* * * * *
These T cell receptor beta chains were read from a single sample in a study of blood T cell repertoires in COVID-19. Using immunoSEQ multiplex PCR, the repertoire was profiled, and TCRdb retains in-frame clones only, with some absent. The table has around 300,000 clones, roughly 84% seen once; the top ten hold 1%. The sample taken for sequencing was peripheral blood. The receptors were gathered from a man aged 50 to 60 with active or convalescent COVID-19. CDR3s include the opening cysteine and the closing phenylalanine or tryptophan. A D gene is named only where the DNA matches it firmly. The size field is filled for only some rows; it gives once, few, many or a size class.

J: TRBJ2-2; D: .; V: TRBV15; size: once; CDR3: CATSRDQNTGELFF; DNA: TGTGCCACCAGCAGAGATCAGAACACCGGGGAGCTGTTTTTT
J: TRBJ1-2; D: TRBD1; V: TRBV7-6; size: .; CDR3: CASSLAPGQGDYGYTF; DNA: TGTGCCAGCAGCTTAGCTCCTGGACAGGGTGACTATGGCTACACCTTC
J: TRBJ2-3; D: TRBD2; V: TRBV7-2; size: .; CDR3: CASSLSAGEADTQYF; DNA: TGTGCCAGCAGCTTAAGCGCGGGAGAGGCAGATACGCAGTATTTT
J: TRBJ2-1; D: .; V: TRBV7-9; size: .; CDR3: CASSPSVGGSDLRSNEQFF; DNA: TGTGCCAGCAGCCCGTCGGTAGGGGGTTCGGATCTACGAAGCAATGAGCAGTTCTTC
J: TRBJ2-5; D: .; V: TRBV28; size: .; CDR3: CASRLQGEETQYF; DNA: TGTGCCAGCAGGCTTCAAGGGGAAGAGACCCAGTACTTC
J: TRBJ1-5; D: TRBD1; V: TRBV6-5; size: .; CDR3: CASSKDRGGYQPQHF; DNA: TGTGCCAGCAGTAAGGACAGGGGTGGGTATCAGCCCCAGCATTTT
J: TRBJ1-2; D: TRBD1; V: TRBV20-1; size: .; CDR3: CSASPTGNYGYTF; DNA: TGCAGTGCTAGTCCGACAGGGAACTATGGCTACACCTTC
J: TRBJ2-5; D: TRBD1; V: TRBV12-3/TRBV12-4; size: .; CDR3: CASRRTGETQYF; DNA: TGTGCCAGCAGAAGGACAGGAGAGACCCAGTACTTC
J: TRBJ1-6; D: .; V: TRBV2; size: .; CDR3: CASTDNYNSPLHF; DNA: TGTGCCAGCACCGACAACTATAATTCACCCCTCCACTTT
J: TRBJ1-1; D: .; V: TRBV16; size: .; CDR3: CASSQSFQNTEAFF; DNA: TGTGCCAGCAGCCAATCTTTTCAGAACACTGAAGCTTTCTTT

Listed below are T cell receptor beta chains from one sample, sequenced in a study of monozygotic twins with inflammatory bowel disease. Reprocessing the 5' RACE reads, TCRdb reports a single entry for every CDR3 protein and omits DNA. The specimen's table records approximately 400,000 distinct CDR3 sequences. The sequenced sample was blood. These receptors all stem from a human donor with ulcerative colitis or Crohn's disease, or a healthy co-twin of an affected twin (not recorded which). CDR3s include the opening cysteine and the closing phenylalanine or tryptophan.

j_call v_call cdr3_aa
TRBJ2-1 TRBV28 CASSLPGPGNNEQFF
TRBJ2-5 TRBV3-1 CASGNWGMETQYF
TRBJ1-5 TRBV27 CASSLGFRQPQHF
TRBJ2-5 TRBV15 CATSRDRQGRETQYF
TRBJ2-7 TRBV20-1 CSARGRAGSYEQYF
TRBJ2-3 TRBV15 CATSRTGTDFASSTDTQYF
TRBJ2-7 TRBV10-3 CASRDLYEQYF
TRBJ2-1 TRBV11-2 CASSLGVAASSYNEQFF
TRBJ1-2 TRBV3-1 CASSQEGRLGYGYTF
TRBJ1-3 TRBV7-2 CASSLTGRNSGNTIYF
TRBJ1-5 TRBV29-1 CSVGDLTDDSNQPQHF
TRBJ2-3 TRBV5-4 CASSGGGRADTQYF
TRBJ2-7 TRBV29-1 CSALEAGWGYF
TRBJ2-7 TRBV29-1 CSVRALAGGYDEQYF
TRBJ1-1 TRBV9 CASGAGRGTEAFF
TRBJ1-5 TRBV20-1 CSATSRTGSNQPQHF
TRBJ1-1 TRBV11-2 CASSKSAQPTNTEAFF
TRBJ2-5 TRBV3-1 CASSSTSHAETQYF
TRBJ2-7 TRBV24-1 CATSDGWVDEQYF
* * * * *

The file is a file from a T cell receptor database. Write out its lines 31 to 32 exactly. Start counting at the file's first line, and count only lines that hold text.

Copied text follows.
TRBJ2-5 TRBV3-1 CASSSTSHAETQYF
TRBJ2-7 TRBV24-1 CATSDGWVDEQYF